By Bill Blum, Truthdig, November 16, 2011
From Oakland to Chapel Hill, from Portland to Zuccotti Park, the message to the Occupy movement is clear: It’s time to fold up your tents and retreat from the public square or be carted off to jail.
From coast to coast, protesters have responded to the edicts with largely passive physical resistance and, in some cities, court challenges rooted in the First Amendment and animated by the popular mythology surrounding the amendment’s depth and reach. The movement, we’re told, is shielded by the rights of freedom of speech and assembly and those rights trump whatever interests (whether legitimate or feigned) that municipalities may have in maintaining public health and safety.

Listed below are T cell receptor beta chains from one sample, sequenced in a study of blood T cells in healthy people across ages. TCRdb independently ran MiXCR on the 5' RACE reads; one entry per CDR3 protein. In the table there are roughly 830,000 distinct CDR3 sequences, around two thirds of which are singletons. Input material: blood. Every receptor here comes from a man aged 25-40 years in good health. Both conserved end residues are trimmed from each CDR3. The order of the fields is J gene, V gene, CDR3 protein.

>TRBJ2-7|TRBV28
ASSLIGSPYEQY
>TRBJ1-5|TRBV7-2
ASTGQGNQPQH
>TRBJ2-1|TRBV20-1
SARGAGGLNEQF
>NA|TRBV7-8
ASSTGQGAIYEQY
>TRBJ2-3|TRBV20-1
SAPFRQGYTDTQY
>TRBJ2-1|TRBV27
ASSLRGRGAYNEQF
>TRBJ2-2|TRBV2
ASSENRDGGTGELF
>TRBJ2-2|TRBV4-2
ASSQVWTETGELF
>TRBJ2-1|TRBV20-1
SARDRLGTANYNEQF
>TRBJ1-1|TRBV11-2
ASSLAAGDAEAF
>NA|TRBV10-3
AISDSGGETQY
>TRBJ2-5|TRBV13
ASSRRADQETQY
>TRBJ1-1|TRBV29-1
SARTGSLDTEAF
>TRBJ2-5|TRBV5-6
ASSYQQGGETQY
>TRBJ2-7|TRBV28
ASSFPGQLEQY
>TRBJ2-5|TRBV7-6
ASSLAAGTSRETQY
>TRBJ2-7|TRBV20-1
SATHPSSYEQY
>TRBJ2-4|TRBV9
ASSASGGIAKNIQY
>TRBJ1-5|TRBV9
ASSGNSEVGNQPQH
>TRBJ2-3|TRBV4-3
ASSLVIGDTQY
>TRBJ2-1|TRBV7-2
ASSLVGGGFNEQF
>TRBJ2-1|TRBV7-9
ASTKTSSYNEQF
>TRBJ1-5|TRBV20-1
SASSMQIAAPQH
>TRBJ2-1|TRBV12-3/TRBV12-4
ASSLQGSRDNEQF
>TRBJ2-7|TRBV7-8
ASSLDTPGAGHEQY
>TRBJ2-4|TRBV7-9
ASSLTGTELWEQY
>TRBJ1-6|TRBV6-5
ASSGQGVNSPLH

It’s impossible at this early stage of the crackdown to predict how each local legal case will play out. Depending upon the precise wording of city ordinances, state statutes and the manner in which police raids are conducted, the Occupiers may score some litigation victories, such as the short-lived temporary restraining order issued by a state court judge after the early morning police attack Tuesday on Zuccotti Park in New York City. But most of the legal challenges are likely to end in defeat, as occurred in New York when another judge ruled after a lengthy hearing that the overnight camping must end even though protesters may return to the park. Continue reading